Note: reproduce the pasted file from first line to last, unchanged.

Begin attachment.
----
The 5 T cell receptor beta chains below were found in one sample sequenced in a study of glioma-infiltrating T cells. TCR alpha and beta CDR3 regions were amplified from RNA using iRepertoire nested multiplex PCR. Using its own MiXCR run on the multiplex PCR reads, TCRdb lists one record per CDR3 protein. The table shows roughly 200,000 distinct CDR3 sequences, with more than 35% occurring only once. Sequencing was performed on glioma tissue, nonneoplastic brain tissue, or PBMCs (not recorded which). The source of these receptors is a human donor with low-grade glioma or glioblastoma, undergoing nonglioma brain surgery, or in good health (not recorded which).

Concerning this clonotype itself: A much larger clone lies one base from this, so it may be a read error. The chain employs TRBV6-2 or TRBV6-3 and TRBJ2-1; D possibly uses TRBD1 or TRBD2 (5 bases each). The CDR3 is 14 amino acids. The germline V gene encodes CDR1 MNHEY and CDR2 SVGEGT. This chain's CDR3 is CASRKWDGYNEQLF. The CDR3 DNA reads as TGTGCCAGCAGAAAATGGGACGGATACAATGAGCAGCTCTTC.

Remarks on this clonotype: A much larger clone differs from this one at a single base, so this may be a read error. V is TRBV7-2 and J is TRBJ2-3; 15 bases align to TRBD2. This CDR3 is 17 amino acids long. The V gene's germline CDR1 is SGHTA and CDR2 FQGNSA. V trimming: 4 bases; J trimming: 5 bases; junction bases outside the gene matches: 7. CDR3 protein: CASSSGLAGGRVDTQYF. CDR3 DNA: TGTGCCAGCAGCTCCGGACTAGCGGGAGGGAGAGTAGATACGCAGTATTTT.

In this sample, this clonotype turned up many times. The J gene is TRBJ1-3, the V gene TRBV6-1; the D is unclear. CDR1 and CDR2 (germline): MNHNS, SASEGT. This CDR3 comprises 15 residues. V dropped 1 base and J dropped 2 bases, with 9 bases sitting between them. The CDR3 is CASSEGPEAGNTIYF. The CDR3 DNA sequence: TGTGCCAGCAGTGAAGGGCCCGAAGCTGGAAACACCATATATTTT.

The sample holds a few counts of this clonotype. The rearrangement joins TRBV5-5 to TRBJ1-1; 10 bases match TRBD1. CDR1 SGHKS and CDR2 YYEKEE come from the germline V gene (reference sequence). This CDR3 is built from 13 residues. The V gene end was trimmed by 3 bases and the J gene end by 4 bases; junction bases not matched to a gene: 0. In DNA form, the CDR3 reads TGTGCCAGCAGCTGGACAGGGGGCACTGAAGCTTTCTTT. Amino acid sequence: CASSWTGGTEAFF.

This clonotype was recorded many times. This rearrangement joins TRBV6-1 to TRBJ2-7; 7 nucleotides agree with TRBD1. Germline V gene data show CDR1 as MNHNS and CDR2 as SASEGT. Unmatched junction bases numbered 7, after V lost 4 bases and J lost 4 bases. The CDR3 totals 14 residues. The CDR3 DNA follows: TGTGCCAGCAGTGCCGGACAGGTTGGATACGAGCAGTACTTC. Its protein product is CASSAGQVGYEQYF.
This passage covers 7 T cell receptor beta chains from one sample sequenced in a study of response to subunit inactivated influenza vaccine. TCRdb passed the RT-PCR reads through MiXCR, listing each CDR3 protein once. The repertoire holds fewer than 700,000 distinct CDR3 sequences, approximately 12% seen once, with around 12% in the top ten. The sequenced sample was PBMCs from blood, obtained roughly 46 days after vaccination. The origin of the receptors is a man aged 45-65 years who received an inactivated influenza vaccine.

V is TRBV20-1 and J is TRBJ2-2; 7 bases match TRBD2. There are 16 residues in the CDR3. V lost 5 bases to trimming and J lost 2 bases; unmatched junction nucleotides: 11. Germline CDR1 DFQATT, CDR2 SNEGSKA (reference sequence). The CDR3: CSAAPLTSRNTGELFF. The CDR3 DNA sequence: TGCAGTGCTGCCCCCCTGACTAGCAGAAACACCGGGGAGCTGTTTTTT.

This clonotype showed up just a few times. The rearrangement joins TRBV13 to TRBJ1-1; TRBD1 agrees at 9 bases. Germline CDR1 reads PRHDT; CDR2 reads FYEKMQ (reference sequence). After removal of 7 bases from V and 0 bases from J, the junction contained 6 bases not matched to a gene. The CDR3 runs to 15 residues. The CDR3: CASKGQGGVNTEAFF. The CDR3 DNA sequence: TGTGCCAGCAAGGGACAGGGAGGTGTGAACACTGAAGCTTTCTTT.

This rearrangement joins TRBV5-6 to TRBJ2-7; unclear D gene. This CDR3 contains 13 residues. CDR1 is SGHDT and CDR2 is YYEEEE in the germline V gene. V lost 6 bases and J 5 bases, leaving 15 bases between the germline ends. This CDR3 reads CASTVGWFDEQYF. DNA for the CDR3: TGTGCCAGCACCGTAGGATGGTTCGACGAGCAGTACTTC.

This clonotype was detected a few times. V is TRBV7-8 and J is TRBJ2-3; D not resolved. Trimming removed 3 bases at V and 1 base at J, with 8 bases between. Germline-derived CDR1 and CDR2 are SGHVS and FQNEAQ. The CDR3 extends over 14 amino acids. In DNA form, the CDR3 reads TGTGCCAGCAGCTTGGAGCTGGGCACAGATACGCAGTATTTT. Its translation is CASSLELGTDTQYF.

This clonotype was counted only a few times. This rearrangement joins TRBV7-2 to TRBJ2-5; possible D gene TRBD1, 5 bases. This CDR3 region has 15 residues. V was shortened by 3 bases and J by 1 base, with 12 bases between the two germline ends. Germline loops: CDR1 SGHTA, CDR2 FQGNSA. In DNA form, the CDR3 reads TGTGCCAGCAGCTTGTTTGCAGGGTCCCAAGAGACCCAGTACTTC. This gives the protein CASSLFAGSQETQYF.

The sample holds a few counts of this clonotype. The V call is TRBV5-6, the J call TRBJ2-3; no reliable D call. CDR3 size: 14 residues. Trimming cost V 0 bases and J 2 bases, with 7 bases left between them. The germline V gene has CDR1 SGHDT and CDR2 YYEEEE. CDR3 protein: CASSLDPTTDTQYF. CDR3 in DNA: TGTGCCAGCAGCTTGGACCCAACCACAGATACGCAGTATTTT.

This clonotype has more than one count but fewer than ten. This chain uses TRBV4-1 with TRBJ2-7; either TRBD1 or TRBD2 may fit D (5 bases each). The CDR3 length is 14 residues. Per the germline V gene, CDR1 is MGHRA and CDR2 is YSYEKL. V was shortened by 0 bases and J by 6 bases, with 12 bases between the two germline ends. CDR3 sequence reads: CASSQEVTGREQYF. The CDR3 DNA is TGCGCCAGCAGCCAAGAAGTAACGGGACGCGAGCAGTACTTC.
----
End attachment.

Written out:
The 5 T cell receptor beta chains below were found in one sample sequenced in a study of glioma-infiltrating T cells. TCR alpha and beta CDR3 regions were amplified from RNA using iRepertoire nested multiplex PCR. Using its own MiXCR run on the multiplex PCR reads, TCRdb lists one record per CDR3 protein. The table shows roughly 200,000 distinct CDR3 sequences, with more than 35% occurring only once. Sequencing was performed on glioma tissue, nonneoplastic brain tissue, or PBMCs (not recorded which). The source of these receptors is a human donor with low-grade glioma or glioblastoma, undergoing nonglioma brain surgery, or in good health (not recorded which).

Concerning this clonotype itself: A much larger clone lies one base from this, so it may be a read error. The chain employs TRBV6-2 or TRBV6-3 and TRBJ2-1; D possibly uses TRBD1 or TRBD2 (5 bases each). The CDR3 is 14 amino acids. The germline V gene encodes CDR1 MNHEY and CDR2 SVGEGT. This chain's CDR3 is CASRKWDGYNEQLF. The CDR3 DNA reads as TGTGCCAGCAGAAAATGGGACGGATACAATGAGCAGCTCTTC.

Remarks on this clonotype: A much larger clone differs from this one at a single base, so this may be a read error. V is TRBV7-2 and J is TRBJ2-3; 15 bases align to TRBD2. This CDR3 is 17 amino acids long. The V gene's germline CDR1 is SGHTA and CDR2 FQGNSA. V trimming: 4 bases; J trimming: 5 bases; junction bases outside the gene matches: 7. CDR3 protein: CASSSGLAGGRVDTQYF. CDR3 DNA: TGTGCCAGCAGCTCCGGACTAGCGGGAGGGAGAGTAGATACGCAGTATTTT.

In this sample, this clonotype turned up many times. The J gene is TRBJ1-3, the V gene TRBV6-1; the D is unclear. CDR1 and CDR2 (germline): MNHNS, SASEGT. This CDR3 comprises 15 residues. V dropped 1 base and J dropped 2 bases, with 9 bases sitting between them. The CDR3 is CASSEGPEAGNTIYF. The CDR3 DNA sequence: TGTGCCAGCAGTGAAGGGCCCGAAGCTGGAAACACCATATATTTT.

The sample holds a few counts of this clonotype. The rearrangement joins TRBV5-5 to TRBJ1-1; 10 bases match TRBD1. CDR1 SGHKS and CDR2 YYEKEE come from the germline V gene (reference sequence). This CDR3 is built from 13 residues. The V gene end was trimmed by 3 bases and the J gene end by 4 bases; junction bases not matched to a gene: 0. In DNA form, the CDR3 reads TGTGCCAGCAGCTGGACAGGGGGCACTGAAGCTTTCTTT. Amino acid sequence: CASSWTGGTEAFF.

This clonotype was recorded many times. This rearrangement joins TRBV6-1 to TRBJ2-7; 7 nucleotides agree with TRBD1. Germline V gene data show CDR1 as MNHNS and CDR2 as SASEGT. Unmatched junction bases numbered 7, after V lost 4 bases and J lost 4 bases. The CDR3 totals 14 residues. The CDR3 DNA follows: TGTGCCAGCAGTGCCGGACAGGTTGGATACGAGCAGTACTTC. Its protein product is CASSAGQVGYEQYF.
This passage covers 7 T cell receptor beta chains from one sample sequenced in a study of response to subunit inactivated influenza vaccine. TCRdb passed the RT-PCR reads through MiXCR, listing each CDR3 protein once. The repertoire holds fewer than 700,000 distinct CDR3 sequences, approximately 12% seen once, with around 12% in the top ten. The sequenced sample was PBMCs from blood, obtained roughly 46 days after vaccination. The origin of the receptors is a man aged 45-65 years who received an inactivated influenza vaccine.

V is TRBV20-1 and J is TRBJ2-2; 7 bases match TRBD2. There are 16 residues in the CDR3. V lost 5 bases to trimming and J lost 2 bases; unmatched junction nucleotides: 11. Germline CDR1 DFQATT, CDR2 SNEGSKA (reference sequence). The CDR3: CSAAPLTSRNTGELFF. The CDR3 DNA sequence: TGCAGTGCTGCCCCCCTGACTAGCAGAAACACCGGGGAGCTGTTTTTT.

This clonotype showed up just a few times. The rearrangement joins TRBV13 to TRBJ1-1; TRBD1 agrees at 9 bases. Germline CDR1 reads PRHDT; CDR2 reads FYEKMQ (reference sequence). After removal of 7 bases from V and 0 bases from J, the junction contained 6 bases not matched to a gene. The CDR3 runs to 15 residues. The CDR3: CASKGQGGVNTEAFF. The CDR3 DNA sequence: TGTGCCAGCAAGGGACAGGGAGGTGTGAACACTGAAGCTTTCTTT.

This rearrangement joins TRBV5-6 to TRBJ2-7; unclear D gene. This CDR3 contains 13 residues. CDR1 is SGHDT and CDR2 is YYEEEE in the germline V gene. V lost 6 bases and J 5 bases, leaving 15 bases between the germline ends. This CDR3 reads CASTVGWFDEQYF. DNA for the CDR3: TGTGCCAGCACCGTAGGATGGTTCGACGAGCAGTACTTC.

This clonotype was detected a few times. V is TRBV7-8 and J is TRBJ2-3; D not resolved. Trimming removed 3 bases at V and 1 base at J, with 8 bases between. Germline-derived CDR1 and CDR2 are SGHVS and FQNEAQ. The CDR3 extends over 14 amino acids. In DNA form, the CDR3 reads TGTGCCAGCAGCTTGGAGCTGGGCACAGATACGCAGTATTTT. Its translation is CASSLELGTDTQYF.

This clonotype was counted only a few times. This rearrangement joins TRBV7-2 to TRBJ2-5; possible D gene TRBD1, 5 bases. This CDR3 region has 15 residues. V was shortened by 3 bases and J by 1 base, with 12 bases between the two germline ends. Germline loops: CDR1 SGHTA, CDR2 FQGNSA. In DNA form, the CDR3 reads TGTGCCAGCAGCTTGTTTGCAGGGTCCCAAGAGACCCAGTACTTC. This gives the protein CASSLFAGSQETQYF.

The sample holds a few counts of this clonotype. The V call is TRBV5-6, the J call TRBJ2-3; no reliable D call. CDR3 size: 14 residues. Trimming cost V 0 bases and J 2 bases, with 7 bases left between them. The germline V gene has CDR1 SGHDT and CDR2 YYEEEE. CDR3 protein: CASSLDPTTDTQYF. CDR3 in DNA: TGTGCCAGCAGCTTGGACCCAACCACAGATACGCAGTATTTT.

This clonotype has more than one count but fewer than ten. This chain uses TRBV4-1 with TRBJ2-7; either TRBD1 or TRBD2 may fit D (5 bases each). The CDR3 length is 14 residues. Per the germline V gene, CDR1 is MGHRA and CDR2 is YSYEKL. V was shortened by 0 bases and J by 6 bases, with 12 bases between the two germline ends. CDR3 sequence reads: CASSQEVTGREQYF. The CDR3 DNA is TGCGCCAGCAGCCAAGAAGTAACGGGACGCGAGCAGTACTTC.